Employment Law Attorneys - San Diego

The Law Offices of Devon K. Roepcke

Employment Law Attorneys - San Diego

Overtime & Wage Law in California

Overtime & Wage Disputes

Overtime and Wage Law

Overtime and Wage Law covers the breaks and overtime that each employee is entitled to per California Labor Law. This area of labor law in California can sometimes be difficult to understand, as with all laws in California. However, the following is a quick breakdown of California overtime pay rules:

California Overtime Pay Rules - 

LABOR LAWS FOR CALIFORNIA STATE THAT YOU HAVE A RIGHT TO BE PAID OVERTIME FOR ALL TIME WORKED OVER 8 HOURS IN A DAY, AND/OR OVER 40 HOURS IN A WEEK.

  • If you have worked over 8 hours in one day, and/or over 40 hours in one week, and were not paid overtime, you are entitled to recover any overtime pay you were not paid during the last 1-4 years, plus interest. Why?
  • Overtime in California is paid at a rate of time and a half, which means you get your regular hourly wage, plus 50% of your hourly wage. For example, if you were paid the current California Minimum Wage of $10.00, and worked over 8 hours in a day, you would be entitled to $15.00 an hour for every hour worked over 8 hours that day/shift ($10.00/2=$5.00, or 50%. Add that your regular wage of $10.00 an hour, to get the time and a half rate, or $15.00 an hour for the overtime rate).
  • You can assert your rights for 2-4 years, depending on the situation.
  • Labor Law allows you to request from your employer any overtime compensation that you are owed; however, a San Diego Attorney from the Law Offices of Devon K. Roepcke can assist you if your employer refuses to pay.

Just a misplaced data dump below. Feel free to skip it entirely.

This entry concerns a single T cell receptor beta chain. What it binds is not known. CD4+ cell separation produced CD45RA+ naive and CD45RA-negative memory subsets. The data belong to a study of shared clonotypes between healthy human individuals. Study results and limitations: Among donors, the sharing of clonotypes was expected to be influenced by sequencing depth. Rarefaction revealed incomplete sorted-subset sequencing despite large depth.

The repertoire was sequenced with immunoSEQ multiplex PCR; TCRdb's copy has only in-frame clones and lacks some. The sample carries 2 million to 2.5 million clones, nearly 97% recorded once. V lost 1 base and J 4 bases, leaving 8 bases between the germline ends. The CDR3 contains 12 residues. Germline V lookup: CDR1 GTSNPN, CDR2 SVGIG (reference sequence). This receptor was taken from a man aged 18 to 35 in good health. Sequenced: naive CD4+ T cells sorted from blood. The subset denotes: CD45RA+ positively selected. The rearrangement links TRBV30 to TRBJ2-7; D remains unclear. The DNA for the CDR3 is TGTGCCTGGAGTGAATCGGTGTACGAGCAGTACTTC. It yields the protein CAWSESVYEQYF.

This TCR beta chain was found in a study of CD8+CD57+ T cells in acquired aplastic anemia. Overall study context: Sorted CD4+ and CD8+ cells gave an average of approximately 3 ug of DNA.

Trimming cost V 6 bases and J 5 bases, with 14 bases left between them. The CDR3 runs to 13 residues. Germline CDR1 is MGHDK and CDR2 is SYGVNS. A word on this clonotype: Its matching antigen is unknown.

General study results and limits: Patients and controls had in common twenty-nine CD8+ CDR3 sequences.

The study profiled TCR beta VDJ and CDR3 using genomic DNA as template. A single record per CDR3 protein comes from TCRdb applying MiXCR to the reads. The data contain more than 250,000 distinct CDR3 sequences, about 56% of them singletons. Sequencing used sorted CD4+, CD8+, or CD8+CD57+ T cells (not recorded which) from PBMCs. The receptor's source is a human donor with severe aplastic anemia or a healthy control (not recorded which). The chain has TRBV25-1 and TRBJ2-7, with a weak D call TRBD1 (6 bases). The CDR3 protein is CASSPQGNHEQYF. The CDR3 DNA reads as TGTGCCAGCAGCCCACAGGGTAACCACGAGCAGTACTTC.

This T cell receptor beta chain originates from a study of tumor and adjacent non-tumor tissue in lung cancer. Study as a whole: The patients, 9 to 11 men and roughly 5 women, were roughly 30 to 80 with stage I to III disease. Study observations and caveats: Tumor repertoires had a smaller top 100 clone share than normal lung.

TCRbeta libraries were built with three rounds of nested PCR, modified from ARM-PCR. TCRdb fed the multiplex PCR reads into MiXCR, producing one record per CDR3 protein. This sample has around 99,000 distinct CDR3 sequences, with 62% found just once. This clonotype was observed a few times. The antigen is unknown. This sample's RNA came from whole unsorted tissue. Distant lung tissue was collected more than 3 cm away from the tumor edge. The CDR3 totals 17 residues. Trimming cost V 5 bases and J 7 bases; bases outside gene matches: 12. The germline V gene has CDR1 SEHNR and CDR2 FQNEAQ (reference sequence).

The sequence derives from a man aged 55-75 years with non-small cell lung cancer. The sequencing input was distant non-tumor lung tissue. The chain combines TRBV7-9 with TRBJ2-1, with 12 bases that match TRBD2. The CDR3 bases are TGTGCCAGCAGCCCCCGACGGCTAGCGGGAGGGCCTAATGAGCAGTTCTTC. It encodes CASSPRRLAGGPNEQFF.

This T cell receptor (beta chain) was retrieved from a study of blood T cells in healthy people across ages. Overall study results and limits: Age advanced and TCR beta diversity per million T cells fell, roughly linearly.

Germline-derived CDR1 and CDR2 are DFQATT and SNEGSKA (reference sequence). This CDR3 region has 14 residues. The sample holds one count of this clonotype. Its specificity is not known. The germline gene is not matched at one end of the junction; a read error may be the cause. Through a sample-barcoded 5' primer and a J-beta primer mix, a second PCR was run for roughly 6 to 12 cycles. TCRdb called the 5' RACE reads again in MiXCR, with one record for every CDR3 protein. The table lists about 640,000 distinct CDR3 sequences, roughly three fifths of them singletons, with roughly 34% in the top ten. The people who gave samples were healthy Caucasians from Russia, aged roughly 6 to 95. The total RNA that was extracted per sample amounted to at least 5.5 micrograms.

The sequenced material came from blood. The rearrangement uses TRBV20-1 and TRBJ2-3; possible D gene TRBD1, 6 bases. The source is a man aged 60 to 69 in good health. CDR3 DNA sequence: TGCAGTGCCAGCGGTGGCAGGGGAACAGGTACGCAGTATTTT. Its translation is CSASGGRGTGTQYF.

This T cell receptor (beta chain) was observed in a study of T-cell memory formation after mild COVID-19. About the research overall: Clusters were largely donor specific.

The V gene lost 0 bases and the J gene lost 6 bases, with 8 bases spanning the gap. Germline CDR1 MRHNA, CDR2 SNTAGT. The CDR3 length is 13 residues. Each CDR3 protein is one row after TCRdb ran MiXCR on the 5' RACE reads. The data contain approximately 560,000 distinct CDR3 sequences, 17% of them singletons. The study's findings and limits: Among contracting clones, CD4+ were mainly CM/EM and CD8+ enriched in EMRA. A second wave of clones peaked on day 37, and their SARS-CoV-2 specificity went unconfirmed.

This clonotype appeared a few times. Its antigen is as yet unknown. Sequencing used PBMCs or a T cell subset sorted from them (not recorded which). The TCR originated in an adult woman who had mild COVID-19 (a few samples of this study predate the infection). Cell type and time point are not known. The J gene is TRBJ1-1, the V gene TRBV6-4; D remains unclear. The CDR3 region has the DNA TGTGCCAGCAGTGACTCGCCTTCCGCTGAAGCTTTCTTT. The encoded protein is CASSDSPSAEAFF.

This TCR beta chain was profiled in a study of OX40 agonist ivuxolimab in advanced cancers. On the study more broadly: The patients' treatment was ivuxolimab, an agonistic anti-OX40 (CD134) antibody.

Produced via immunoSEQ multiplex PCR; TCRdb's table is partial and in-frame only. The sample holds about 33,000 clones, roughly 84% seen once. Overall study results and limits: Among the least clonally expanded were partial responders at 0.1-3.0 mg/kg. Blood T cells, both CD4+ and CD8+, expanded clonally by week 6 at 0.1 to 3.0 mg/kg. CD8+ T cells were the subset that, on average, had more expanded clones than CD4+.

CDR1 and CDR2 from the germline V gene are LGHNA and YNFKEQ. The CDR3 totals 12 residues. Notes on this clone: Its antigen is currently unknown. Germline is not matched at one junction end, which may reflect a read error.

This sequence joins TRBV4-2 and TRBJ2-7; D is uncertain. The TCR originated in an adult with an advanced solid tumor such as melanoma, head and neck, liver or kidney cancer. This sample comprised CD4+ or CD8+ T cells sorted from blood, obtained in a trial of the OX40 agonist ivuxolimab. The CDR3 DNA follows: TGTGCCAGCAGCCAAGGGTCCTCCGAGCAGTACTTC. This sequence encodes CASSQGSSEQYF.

• [Get a Free California Overtime Pay Rules Consultation]

 

California Working Breaks Rules - 

YOU HAVE A RIGHT UNDER LABOR LAWS TO ONE 10-MINUTE BREAK FOR EVERY 4 HOURS WORKED

  • If you have worked over 4 hours at anytime in the last 1-4 years, and were not provided a 10-minute rest break, you are entitled to one hour of pay for each missed break that falls within that 1-4 year timeframe. Why?
  • Federal Labor Laws do not mandate that employees receive 10-minute rest breaks or meal breaks; however, California Labor Law breaks from federal law and mandates that employers provide employees a 10-minute rest break for every 4 hours worked. If an employer fails to provide an employee a 10-minute rest break before the end of their shift, that employee is entitled one hour of pay for every break missed going back up to 2-4 years.
  • California Labor Law on Breaks allows an employee to assert their rights for 2-4 years, depending on the situation. If your employer accidentally fails to give you breaks, you can assert claims going back up to 2 years. If your employer intentionally deprived you of a break, or knew you were entitled to a break and did not compensate you, you can assert claims going back 3-4 years provided you did not waiver your right to the break. This is where the Employment Law gets tricky, and when it is likely that Employment Attorneys should go to work.
  • Employment Lawyers from the Law Offices of Devon K. Roepcke can assist employees in recovering any money they are owed by their employer if their employer refuses to pay
  • [Get a Free California Working Breaks Consultation]

 

YOU HAVE A RIGHT UNDER LABOR LAWS TO ONE 30-MINUTE MEAL BREAK FOR EVERY FIVE HOURS WORKED

  • “If you have worked over 5 hours at anytime in the last 1-4 years, and were not provided a meal break, you are entitled to one hour of pay for each missed meal break that falls within that 1-4 year timeframe. Why?
  • California Employment Law mandates that if an employer fails to provide an employee a meal break for hours worked over five hours, then that employer is entitled to one hour of pay for every missed break going back up to 2-4 years.
  • Labor laws allow you request from your employer the compensation owed; however, an Employment Law Attorney from the Law Offices of Devon K. Roepcke can assist workers getting paid backpay compensation if employers refuse to pay compensation that is justly owed.
  • [Get a Free California Working Breaks Consultation]